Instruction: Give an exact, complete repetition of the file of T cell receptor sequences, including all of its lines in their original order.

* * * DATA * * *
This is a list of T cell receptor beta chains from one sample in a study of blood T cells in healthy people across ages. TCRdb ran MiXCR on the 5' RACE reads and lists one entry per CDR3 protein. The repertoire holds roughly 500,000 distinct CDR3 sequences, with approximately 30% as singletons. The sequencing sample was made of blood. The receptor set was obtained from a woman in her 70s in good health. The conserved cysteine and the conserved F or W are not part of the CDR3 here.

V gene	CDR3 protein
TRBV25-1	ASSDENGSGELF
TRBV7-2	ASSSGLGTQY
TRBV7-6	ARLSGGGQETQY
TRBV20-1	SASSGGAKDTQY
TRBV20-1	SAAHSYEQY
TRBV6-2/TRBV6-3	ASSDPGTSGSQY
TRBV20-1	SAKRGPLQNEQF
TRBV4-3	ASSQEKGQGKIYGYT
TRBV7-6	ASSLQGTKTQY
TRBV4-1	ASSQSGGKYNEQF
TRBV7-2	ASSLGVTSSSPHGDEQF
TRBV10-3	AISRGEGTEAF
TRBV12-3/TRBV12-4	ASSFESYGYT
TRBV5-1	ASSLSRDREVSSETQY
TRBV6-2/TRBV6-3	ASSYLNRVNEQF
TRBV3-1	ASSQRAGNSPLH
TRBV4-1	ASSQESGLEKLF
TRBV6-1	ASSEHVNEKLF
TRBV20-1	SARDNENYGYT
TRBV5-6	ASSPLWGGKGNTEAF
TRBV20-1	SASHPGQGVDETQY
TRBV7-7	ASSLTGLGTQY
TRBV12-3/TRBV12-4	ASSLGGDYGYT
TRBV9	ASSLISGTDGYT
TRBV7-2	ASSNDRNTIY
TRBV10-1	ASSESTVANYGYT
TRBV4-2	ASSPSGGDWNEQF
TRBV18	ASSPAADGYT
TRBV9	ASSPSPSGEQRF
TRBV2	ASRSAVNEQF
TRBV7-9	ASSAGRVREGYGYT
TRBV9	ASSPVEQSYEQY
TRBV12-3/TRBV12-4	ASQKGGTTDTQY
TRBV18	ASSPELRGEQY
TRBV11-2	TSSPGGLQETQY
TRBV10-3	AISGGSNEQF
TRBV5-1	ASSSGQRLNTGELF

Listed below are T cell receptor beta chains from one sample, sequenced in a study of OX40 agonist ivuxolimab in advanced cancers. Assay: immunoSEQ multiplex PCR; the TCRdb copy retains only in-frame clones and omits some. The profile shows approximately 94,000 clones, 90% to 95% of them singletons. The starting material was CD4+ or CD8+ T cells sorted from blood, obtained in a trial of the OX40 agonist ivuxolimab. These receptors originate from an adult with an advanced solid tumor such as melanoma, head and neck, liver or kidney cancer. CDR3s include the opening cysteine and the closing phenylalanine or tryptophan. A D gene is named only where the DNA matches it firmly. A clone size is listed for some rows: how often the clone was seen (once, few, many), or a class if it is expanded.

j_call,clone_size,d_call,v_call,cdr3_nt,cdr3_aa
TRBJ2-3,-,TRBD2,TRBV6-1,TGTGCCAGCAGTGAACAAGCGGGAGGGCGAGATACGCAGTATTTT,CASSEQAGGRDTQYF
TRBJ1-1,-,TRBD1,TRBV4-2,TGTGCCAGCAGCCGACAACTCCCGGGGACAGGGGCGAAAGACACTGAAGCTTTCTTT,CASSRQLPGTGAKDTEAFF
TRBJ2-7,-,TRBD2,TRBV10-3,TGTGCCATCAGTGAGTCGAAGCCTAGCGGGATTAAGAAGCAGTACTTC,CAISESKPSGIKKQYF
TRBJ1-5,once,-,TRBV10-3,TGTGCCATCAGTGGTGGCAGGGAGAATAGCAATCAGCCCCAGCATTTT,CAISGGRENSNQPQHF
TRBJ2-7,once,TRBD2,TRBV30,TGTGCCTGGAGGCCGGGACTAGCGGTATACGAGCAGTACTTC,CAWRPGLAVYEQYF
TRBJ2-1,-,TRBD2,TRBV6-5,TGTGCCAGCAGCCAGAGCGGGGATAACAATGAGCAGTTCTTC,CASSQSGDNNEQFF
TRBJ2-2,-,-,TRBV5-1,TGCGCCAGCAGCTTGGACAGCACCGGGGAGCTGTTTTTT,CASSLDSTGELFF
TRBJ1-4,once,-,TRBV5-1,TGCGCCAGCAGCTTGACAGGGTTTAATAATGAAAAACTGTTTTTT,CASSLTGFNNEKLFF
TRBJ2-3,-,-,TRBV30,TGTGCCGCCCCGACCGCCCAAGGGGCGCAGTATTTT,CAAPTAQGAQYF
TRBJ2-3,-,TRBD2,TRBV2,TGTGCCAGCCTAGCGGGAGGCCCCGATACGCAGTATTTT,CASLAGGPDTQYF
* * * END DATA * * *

This is a list of T cell receptor beta chains from one sample in a study of blood T cells in healthy people across ages. TCRdb ran MiXCR on the 5' RACE reads and lists one entry per CDR3 protein. The repertoire holds roughly 500,000 distinct CDR3 sequences, with approximately 30% as singletons. The sequencing sample was made of blood. The receptor set was obtained from a woman in her 70s in good health. The conserved cysteine and the conserved F or W are not part of the CDR3 here.

V gene	CDR3 protein
TRBV25-1	ASSDENGSGELF
TRBV7-2	ASSSGLGTQY
TRBV7-6	ARLSGGGQETQY
TRBV20-1	SASSGGAKDTQY
TRBV20-1	SAAHSYEQY
TRBV6-2/TRBV6-3	ASSDPGTSGSQY
TRBV20-1	SAKRGPLQNEQF
TRBV4-3	ASSQEKGQGKIYGYT
TRBV7-6	ASSLQGTKTQY
TRBV4-1	ASSQSGGKYNEQF
TRBV7-2	ASSLGVTSSSPHGDEQF
TRBV10-3	AISRGEGTEAF
TRBV12-3/TRBV12-4	ASSFESYGYT
TRBV5-1	ASSLSRDREVSSETQY
TRBV6-2/TRBV6-3	ASSYLNRVNEQF
TRBV3-1	ASSQRAGNSPLH
TRBV4-1	ASSQESGLEKLF
TRBV6-1	ASSEHVNEKLF
TRBV20-1	SARDNENYGYT
TRBV5-6	ASSPLWGGKGNTEAF
TRBV20-1	SASHPGQGVDETQY
TRBV7-7	ASSLTGLGTQY
TRBV12-3/TRBV12-4	ASSLGGDYGYT
TRBV9	ASSLISGTDGYT
TRBV7-2	ASSNDRNTIY
TRBV10-1	ASSESTVANYGYT
TRBV4-2	ASSPSGGDWNEQF
TRBV18	ASSPAADGYT
TRBV9	ASSPSPSGEQRF
TRBV2	ASRSAVNEQF
TRBV7-9	ASSAGRVREGYGYT
TRBV9	ASSPVEQSYEQY
TRBV12-3/TRBV12-4	ASQKGGTTDTQY
TRBV18	ASSPELRGEQY
TRBV11-2	TSSPGGLQETQY
TRBV10-3	AISGGSNEQF
TRBV5-1	ASSSGQRLNTGELF

Listed below are T cell receptor beta chains from one sample, sequenced in a study of OX40 agonist ivuxolimab in advanced cancers. Assay: immunoSEQ multiplex PCR; the TCRdb copy retains only in-frame clones and omits some. The profile shows approximately 94,000 clones, 90% to 95% of them singletons. The starting material was CD4+ or CD8+ T cells sorted from blood, obtained in a trial of the OX40 agonist ivuxolimab. These receptors originate from an adult with an advanced solid tumor such as melanoma, head and neck, liver or kidney cancer. CDR3s include the opening cysteine and the closing phenylalanine or tryptophan. A D gene is named only where the DNA matches it firmly. A clone size is listed for some rows: how often the clone was seen (once, few, many), or a class if it is expanded.

j_call,clone_size,d_call,v_call,cdr3_nt,cdr3_aa
TRBJ2-3,-,TRBD2,TRBV6-1,TGTGCCAGCAGTGAACAAGCGGGAGGGCGAGATACGCAGTATTTT,CASSEQAGGRDTQYF
TRBJ1-1,-,TRBD1,TRBV4-2,TGTGCCAGCAGCCGACAACTCCCGGGGACAGGGGCGAAAGACACTGAAGCTTTCTTT,CASSRQLPGTGAKDTEAFF
TRBJ2-7,-,TRBD2,TRBV10-3,TGTGCCATCAGTGAGTCGAAGCCTAGCGGGATTAAGAAGCAGTACTTC,CAISESKPSGIKKQYF
TRBJ1-5,once,-,TRBV10-3,TGTGCCATCAGTGGTGGCAGGGAGAATAGCAATCAGCCCCAGCATTTT,CAISGGRENSNQPQHF
TRBJ2-7,once,TRBD2,TRBV30,TGTGCCTGGAGGCCGGGACTAGCGGTATACGAGCAGTACTTC,CAWRPGLAVYEQYF
TRBJ2-1,-,TRBD2,TRBV6-5,TGTGCCAGCAGCCAGAGCGGGGATAACAATGAGCAGTTCTTC,CASSQSGDNNEQFF
TRBJ2-2,-,-,TRBV5-1,TGCGCCAGCAGCTTGGACAGCACCGGGGAGCTGTTTTTT,CASSLDSTGELFF
TRBJ1-4,once,-,TRBV5-1,TGCGCCAGCAGCTTGACAGGGTTTAATAATGAAAAACTGTTTTTT,CASSLTGFNNEKLFF
TRBJ2-3,-,-,TRBV30,TGTGCCGCCCCGACCGCCCAAGGGGCGCAGTATTTT,CAAPTAQGAQYF
TRBJ2-3,-,TRBD2,TRBV2,TGTGCCAGCCTAGCGGGAGGCCCCGATACGCAGTATTTT,CASLAGGPDTQYF